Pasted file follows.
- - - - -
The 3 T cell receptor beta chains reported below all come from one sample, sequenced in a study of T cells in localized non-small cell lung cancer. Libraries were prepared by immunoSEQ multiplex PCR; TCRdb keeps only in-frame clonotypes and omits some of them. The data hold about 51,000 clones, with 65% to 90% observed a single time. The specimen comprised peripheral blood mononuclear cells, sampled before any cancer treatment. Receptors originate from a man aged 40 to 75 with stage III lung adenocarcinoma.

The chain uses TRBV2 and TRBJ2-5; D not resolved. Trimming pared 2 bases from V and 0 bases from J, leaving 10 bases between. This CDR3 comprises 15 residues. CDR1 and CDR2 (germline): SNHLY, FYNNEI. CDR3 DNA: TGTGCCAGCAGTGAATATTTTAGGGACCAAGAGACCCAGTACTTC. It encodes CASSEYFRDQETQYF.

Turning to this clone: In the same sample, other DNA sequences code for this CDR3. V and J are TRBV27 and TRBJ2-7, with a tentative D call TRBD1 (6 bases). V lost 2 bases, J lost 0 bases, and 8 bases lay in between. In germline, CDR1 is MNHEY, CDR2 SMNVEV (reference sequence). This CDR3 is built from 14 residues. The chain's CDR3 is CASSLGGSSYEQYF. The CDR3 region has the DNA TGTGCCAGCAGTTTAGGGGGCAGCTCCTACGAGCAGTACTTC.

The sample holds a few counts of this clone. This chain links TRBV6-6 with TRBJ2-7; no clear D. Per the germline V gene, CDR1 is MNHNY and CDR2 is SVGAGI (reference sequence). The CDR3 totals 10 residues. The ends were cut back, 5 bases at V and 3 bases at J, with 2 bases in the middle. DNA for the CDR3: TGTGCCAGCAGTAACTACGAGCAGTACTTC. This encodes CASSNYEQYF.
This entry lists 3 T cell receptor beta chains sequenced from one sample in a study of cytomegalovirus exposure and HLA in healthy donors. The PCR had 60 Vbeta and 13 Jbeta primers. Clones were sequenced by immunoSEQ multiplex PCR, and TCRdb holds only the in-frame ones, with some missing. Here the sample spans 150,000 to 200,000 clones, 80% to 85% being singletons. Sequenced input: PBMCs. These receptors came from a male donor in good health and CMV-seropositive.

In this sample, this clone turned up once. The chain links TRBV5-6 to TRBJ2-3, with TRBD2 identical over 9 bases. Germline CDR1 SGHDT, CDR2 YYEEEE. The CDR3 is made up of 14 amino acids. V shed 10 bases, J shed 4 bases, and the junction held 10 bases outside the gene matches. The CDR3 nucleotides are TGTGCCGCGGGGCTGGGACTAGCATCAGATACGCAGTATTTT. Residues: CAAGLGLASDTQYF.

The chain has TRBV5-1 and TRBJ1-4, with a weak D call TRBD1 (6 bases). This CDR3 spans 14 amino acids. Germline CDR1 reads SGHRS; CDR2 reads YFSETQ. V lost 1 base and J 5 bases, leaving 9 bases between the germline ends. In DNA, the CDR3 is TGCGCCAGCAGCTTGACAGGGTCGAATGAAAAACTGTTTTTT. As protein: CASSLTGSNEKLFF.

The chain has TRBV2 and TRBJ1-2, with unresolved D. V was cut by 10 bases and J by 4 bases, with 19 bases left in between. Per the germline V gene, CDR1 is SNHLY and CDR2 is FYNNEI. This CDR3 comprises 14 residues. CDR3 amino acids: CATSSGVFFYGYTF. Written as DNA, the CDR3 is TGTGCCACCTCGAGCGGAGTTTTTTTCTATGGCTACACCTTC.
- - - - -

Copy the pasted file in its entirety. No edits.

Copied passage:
The 3 T cell receptor beta chains reported below all come from one sample, sequenced in a study of T cells in localized non-small cell lung cancer. Libraries were prepared by immunoSEQ multiplex PCR; TCRdb keeps only in-frame clonotypes and omits some of them. The data hold about 51,000 clones, with 65% to 90% observed a single time. The specimen comprised peripheral blood mononuclear cells, sampled before any cancer treatment. Receptors originate from a man aged 40 to 75 with stage III lung adenocarcinoma.

The chain uses TRBV2 and TRBJ2-5; D not resolved. Trimming pared 2 bases from V and 0 bases from J, leaving 10 bases between. This CDR3 comprises 15 residues. CDR1 and CDR2 (germline): SNHLY, FYNNEI. CDR3 DNA: TGTGCCAGCAGTGAATATTTTAGGGACCAAGAGACCCAGTACTTC. It encodes CASSEYFRDQETQYF.

Turning to this clone: In the same sample, other DNA sequences code for this CDR3. V and J are TRBV27 and TRBJ2-7, with a tentative D call TRBD1 (6 bases). V lost 2 bases, J lost 0 bases, and 8 bases lay in between. In germline, CDR1 is MNHEY, CDR2 SMNVEV (reference sequence). This CDR3 is built from 14 residues. The chain's CDR3 is CASSLGGSSYEQYF. The CDR3 region has the DNA TGTGCCAGCAGTTTAGGGGGCAGCTCCTACGAGCAGTACTTC.

The sample holds a few counts of this clone. This chain links TRBV6-6 with TRBJ2-7; no clear D. Per the germline V gene, CDR1 is MNHNY and CDR2 is SVGAGI (reference sequence). The CDR3 totals 10 residues. The ends were cut back, 5 bases at V and 3 bases at J, with 2 bases in the middle. DNA for the CDR3: TGTGCCAGCAGTAACTACGAGCAGTACTTC. This encodes CASSNYEQYF.
This entry lists 3 T cell receptor beta chains sequenced from one sample in a study of cytomegalovirus exposure and HLA in healthy donors. The PCR had 60 Vbeta and 13 Jbeta primers. Clones were sequenced by immunoSEQ multiplex PCR, and TCRdb holds only the in-frame ones, with some missing. Here the sample spans 150,000 to 200,000 clones, 80% to 85% being singletons. Sequenced input: PBMCs. These receptors came from a male donor in good health and CMV-seropositive.

In this sample, this clone turned up once. The chain links TRBV5-6 to TRBJ2-3, with TRBD2 identical over 9 bases. Germline CDR1 SGHDT, CDR2 YYEEEE. The CDR3 is made up of 14 amino acids. V shed 10 bases, J shed 4 bases, and the junction held 10 bases outside the gene matches. The CDR3 nucleotides are TGTGCCGCGGGGCTGGGACTAGCATCAGATACGCAGTATTTT. Residues: CAAGLGLASDTQYF.

The chain has TRBV5-1 and TRBJ1-4, with a weak D call TRBD1 (6 bases). This CDR3 spans 14 amino acids. Germline CDR1 reads SGHRS; CDR2 reads YFSETQ. V lost 1 base and J 5 bases, leaving 9 bases between the germline ends. In DNA, the CDR3 is TGCGCCAGCAGCTTGACAGGGTCGAATGAAAAACTGTTTTTT. As protein: CASSLTGSNEKLFF.

The chain has TRBV2 and TRBJ1-2, with unresolved D. V was cut by 10 bases and J by 4 bases, with 19 bases left in between. Per the germline V gene, CDR1 is SNHLY and CDR2 is FYNNEI. This CDR3 comprises 14 residues. CDR3 amino acids: CATSSGVFFYGYTF. Written as DNA, the CDR3 is TGTGCCACCTCGAGCGGAGTTTTTTTCTATGGCTACACCTTC.